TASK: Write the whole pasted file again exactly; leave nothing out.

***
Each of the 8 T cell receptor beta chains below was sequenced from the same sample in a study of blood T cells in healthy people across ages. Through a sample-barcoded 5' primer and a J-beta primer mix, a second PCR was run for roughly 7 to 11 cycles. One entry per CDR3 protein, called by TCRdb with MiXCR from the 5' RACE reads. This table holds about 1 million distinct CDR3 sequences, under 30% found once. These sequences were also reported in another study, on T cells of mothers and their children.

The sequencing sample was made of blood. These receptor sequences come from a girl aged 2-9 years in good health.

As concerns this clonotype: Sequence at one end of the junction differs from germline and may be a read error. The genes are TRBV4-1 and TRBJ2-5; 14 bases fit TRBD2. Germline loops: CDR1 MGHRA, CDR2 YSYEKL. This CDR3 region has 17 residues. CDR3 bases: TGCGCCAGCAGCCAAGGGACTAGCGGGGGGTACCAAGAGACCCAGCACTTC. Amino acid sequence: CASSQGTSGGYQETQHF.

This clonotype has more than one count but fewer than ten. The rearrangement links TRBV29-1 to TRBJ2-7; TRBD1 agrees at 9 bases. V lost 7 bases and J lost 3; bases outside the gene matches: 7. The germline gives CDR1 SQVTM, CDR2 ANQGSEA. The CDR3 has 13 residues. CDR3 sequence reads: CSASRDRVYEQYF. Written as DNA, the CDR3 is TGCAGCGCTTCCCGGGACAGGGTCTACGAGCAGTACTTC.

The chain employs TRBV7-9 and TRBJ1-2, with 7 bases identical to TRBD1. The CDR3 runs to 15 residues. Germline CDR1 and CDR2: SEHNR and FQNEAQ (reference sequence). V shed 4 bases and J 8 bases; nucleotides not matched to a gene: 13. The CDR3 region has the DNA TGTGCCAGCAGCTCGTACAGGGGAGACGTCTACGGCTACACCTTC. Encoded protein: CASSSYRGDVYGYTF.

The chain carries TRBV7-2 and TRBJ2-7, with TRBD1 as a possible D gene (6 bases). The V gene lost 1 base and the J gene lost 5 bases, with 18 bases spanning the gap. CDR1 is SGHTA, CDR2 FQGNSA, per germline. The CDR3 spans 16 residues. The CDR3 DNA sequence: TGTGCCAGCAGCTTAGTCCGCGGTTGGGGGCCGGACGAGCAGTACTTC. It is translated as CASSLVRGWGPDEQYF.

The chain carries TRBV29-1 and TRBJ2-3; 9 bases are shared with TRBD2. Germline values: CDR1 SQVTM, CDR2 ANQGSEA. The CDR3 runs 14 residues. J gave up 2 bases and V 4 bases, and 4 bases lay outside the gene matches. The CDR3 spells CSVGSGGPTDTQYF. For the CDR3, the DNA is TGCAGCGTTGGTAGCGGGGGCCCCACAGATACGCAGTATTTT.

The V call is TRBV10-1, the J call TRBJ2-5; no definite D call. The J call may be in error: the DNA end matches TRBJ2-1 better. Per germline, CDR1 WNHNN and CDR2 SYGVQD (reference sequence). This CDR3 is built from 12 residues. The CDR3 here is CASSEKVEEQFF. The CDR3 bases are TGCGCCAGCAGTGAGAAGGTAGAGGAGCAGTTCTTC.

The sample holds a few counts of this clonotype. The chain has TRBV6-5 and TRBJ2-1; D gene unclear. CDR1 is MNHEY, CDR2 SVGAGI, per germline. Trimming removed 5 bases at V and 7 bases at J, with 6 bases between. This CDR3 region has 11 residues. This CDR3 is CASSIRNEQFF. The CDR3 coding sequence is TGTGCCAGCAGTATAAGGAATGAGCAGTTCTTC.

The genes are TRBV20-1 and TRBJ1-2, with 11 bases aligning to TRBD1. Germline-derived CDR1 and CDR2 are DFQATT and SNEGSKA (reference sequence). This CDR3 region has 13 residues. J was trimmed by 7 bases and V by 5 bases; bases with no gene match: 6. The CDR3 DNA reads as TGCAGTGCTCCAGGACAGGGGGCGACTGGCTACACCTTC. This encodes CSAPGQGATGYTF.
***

Each of the 8 T cell receptor beta chains below was sequenced from the same sample in a study of blood T cells in healthy people across ages. Through a sample-barcoded 5' primer and a J-beta primer mix, a second PCR was run for roughly 7 to 11 cycles. One entry per CDR3 protein, called by TCRdb with MiXCR from the 5' RACE reads. This table holds about 1 million distinct CDR3 sequences, under 30% found once. These sequences were also reported in another study, on T cells of mothers and their children.

The sequencing sample was made of blood. These receptor sequences come from a girl aged 2-9 years in good health.

As concerns this clonotype: Sequence at one end of the junction differs from germline and may be a read error. The genes are TRBV4-1 and TRBJ2-5; 14 bases fit TRBD2. Germline loops: CDR1 MGHRA, CDR2 YSYEKL. This CDR3 region has 17 residues. CDR3 bases: TGCGCCAGCAGCCAAGGGACTAGCGGGGGGTACCAAGAGACCCAGCACTTC. Amino acid sequence: CASSQGTSGGYQETQHF.

This clonotype has more than one count but fewer than ten. The rearrangement links TRBV29-1 to TRBJ2-7; TRBD1 agrees at 9 bases. V lost 7 bases and J lost 3; bases outside the gene matches: 7. The germline gives CDR1 SQVTM, CDR2 ANQGSEA. The CDR3 has 13 residues. CDR3 sequence reads: CSASRDRVYEQYF. Written as DNA, the CDR3 is TGCAGCGCTTCCCGGGACAGGGTCTACGAGCAGTACTTC.

The chain employs TRBV7-9 and TRBJ1-2, with 7 bases identical to TRBD1. The CDR3 runs to 15 residues. Germline CDR1 and CDR2: SEHNR and FQNEAQ (reference sequence). V shed 4 bases and J 8 bases; nucleotides not matched to a gene: 13. The CDR3 region has the DNA TGTGCCAGCAGCTCGTACAGGGGAGACGTCTACGGCTACACCTTC. Encoded protein: CASSSYRGDVYGYTF.

The chain carries TRBV7-2 and TRBJ2-7, with TRBD1 as a possible D gene (6 bases). The V gene lost 1 base and the J gene lost 5 bases, with 18 bases spanning the gap. CDR1 is SGHTA, CDR2 FQGNSA, per germline. The CDR3 spans 16 residues. The CDR3 DNA sequence: TGTGCCAGCAGCTTAGTCCGCGGTTGGGGGCCGGACGAGCAGTACTTC. It is translated as CASSLVRGWGPDEQYF.

The chain carries TRBV29-1 and TRBJ2-3; 9 bases are shared with TRBD2. Germline values: CDR1 SQVTM, CDR2 ANQGSEA. The CDR3 runs 14 residues. J gave up 2 bases and V 4 bases, and 4 bases lay outside the gene matches. The CDR3 spells CSVGSGGPTDTQYF. For the CDR3, the DNA is TGCAGCGTTGGTAGCGGGGGCCCCACAGATACGCAGTATTTT.

The V call is TRBV10-1, the J call TRBJ2-5; no definite D call. The J call may be in error: the DNA end matches TRBJ2-1 better. Per germline, CDR1 WNHNN and CDR2 SYGVQD (reference sequence). This CDR3 is built from 12 residues. The CDR3 here is CASSEKVEEQFF. The CDR3 bases are TGCGCCAGCAGTGAGAAGGTAGAGGAGCAGTTCTTC.

The sample holds a few counts of this clonotype. The chain has TRBV6-5 and TRBJ2-1; D gene unclear. CDR1 is MNHEY, CDR2 SVGAGI, per germline. Trimming removed 5 bases at V and 7 bases at J, with 6 bases between. This CDR3 region has 11 residues. This CDR3 is CASSIRNEQFF. The CDR3 coding sequence is TGTGCCAGCAGTATAAGGAATGAGCAGTTCTTC.

The genes are TRBV20-1 and TRBJ1-2, with 11 bases aligning to TRBD1. Germline-derived CDR1 and CDR2 are DFQATT and SNEGSKA (reference sequence). This CDR3 region has 13 residues. J was trimmed by 7 bases and V by 5 bases; bases with no gene match: 6. The CDR3 DNA reads as TGCAGTGCTCCAGGACAGGGGGCGACTGGCTACACCTTC. This encodes CSAPGQGATGYTF.